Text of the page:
If you wish to contribute or participate in the discussions about articles you are invited to join SKYbrary as a registered user

Contribution of Unstabilised Approaches to Aircraft Accidents and Incidents

From SKYbrary Wiki
Article Information
Category: Toolkit for ATC - Stabilised Approach Stabilised Approach Awareness Toolkit for ATC
Content source: EUROCONTROL EUROCONTROL
Content control: EUROCONTROL EUROCONTROL

Description

The Flight Safety Foundation established that unstabilised approaches were a causal factor in 66 % of 76 approach and landing accidents and incidents worldwide between 1984 and 1997.

It was found that many low and slow (low energy) approaches have resulted in controlled flight into terrain (CFIT) because of inadequate vertical position awareness. Low energy approaches may also result in "loss-of-control" or "land-short" events.

High energy approaches have resulted in runway excursions and also have contributed to inadequate situational awareness in some of CFIT accidents.

It was found that a crew’s inability to control the aircraft to the desired flight parameters (airspeed, altitude, rate of descent) was a major factor in 45 % of 76 approach-and-landing accidents and serious incidents.

Flight-handling difficulties have occurred in situations which included rushing approaches, attempts to comply with demanding ATC clearances, adverse weather conditions and improper use of automation.

Consequences

Unstabilised approaches can be followed by:

  1. Runway excursions
  2. Landing short
  3. Controlled flight into terrain
  4. Hard landings
  5. Tail Strike

Contributory factors

Weather conditions or approach types which can increase the chances of an unstabilised approach are:

  1. wake turbulence
  2. strong winds
  3. low visibility
  4. heavy precipitation
  5. an approach with no visual references (e.g. night or IMC)
  6. visual approach
  7. circling approach

Aircraft Accidents and Incidents Related to Unstabilised Approach Listed on SKYbrary

  • A346, Quito Ecuador, 2007 (On 31 August 2007 an Airbus A340-600 being operated by Iberia on a scheduled passenger flight from Madrid to Quito made a hard landing with drift /side slip after a circling approach in normal day visibility and was disabled on the runway after sustaining significant damage to the landing gear, particularly many of the tyres. There was no other damage to the aircraft and there were no injuries to the 320 occupants who eventually disembarked normally from the aircraft at its final resting position.)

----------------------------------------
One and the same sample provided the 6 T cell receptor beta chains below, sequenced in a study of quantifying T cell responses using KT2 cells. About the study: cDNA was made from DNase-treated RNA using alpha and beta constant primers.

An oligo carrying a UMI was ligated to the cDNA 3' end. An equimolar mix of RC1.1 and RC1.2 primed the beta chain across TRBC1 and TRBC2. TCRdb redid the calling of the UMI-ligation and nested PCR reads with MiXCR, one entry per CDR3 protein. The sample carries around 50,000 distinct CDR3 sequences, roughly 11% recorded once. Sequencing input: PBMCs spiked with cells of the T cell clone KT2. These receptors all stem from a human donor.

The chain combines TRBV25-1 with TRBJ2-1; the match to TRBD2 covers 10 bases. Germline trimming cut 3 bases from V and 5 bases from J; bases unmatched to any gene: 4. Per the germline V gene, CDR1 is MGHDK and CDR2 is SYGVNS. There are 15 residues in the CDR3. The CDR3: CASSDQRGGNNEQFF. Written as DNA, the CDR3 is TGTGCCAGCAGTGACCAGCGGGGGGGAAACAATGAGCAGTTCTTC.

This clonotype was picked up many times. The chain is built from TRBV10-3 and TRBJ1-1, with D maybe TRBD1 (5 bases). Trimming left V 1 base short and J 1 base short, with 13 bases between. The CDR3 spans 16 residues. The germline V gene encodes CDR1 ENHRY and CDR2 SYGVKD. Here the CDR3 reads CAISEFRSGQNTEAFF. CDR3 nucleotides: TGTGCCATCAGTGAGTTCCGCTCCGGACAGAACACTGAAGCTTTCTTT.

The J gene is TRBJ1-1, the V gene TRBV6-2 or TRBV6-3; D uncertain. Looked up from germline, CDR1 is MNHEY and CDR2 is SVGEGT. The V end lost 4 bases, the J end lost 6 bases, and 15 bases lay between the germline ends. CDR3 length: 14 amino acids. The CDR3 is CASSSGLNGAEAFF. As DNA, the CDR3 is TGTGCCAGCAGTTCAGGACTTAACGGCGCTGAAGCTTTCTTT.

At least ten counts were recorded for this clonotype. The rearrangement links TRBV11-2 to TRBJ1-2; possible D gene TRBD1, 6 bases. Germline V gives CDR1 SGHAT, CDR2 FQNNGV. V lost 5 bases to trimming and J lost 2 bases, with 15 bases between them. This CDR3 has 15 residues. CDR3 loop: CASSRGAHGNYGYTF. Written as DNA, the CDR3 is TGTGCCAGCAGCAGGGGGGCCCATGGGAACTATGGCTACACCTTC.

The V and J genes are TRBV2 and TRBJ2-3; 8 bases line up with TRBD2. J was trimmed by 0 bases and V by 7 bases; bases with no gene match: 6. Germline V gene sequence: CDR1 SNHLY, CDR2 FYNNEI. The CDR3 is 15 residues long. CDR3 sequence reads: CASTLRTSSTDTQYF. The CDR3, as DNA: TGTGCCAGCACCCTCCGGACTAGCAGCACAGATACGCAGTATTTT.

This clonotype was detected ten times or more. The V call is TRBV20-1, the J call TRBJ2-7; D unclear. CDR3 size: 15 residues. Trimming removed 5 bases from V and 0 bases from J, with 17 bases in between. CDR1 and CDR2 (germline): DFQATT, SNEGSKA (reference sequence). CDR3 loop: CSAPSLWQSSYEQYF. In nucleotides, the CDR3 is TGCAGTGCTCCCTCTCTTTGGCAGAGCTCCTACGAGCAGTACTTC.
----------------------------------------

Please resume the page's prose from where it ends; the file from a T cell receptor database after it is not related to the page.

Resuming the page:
• T154, vicinity Smolensk Russian Federation, 2010 (On 10 April 2010, a Polish Air Force Tupolev Tu-154M on a pre-arranged VIP flight into Smolensk Severny failed to adhere to landing minima during a non precision approach with thick fog reported and after ignoring a TAWS ‘PULL UP’ Warning in IMC continued descent off track and into the ground. All of the Contributory Factors to the pilot error cause found by the Investigation related to the operation of the aircraft in a range of respects including a failure by the crew to obtain adequate weather information for the intended destination prior to and during the flight.)
  • CRJ7, Lorient France, 2012 (On 16 October 2012, a Brit Air Bombardier CRJ 700 landed long on a wet runway at Lorient and overran the runway. The aircraft sustained significant damage but none of the occupants were injured. The Investigation attributed the accident to poor decision making by the crew whilst shoeing signs of complacency and fatigue and failing to maintain a sterile flight deck or go around when the approach became unstable. A context of deficiencies at the airport and at the Operator was also detailed and it was concluded that aquaplaning had occurred.)
  • A332, Jakarta Indonesia, 2013 (On 13 December 2013, an Airbus A330 encountered very heavy rain below 100 feet agl just after the autopilot had been disconnected for landing off an ILS approach at Jakarta. The aircraft Commander, as pilot flying, lost visual reference but the monitoring First Officer did not. A go around was neither called nor flown and after drifting in the flare, the aircraft touched down with the right main landing gear on the grass and continued like this for 500 metres before regaining the runway. The Investigation noted that prevailing SOPs clearly required that a go around should have been flown.)
  • C56X, Port Harcourt Nigeria, 2013 (On 14 July 2011, the crew of a Cessna Citation intentionally continued a night ILS approach at Port Harcourt below the applicable DA without having any visual reference with the runway and a crash landing and lateral runway excursion which severely damaged the aircraft followed. The Investigation did not establish any reason for the violation of minima but noted the complications which had arisen in respect of CRM because of two-Captain flight crew. Absence of two-way radio communications between the fire trucks and both ATC and the AFS Watch Room was noted to have delayed discovery of the crashed aircraft.)
  • … further results


Stabilised Approach Awareness Toolkit for ATC

Further Reading

CANSO

Part of the Stabilised Approach Awareness Toolkit for ATC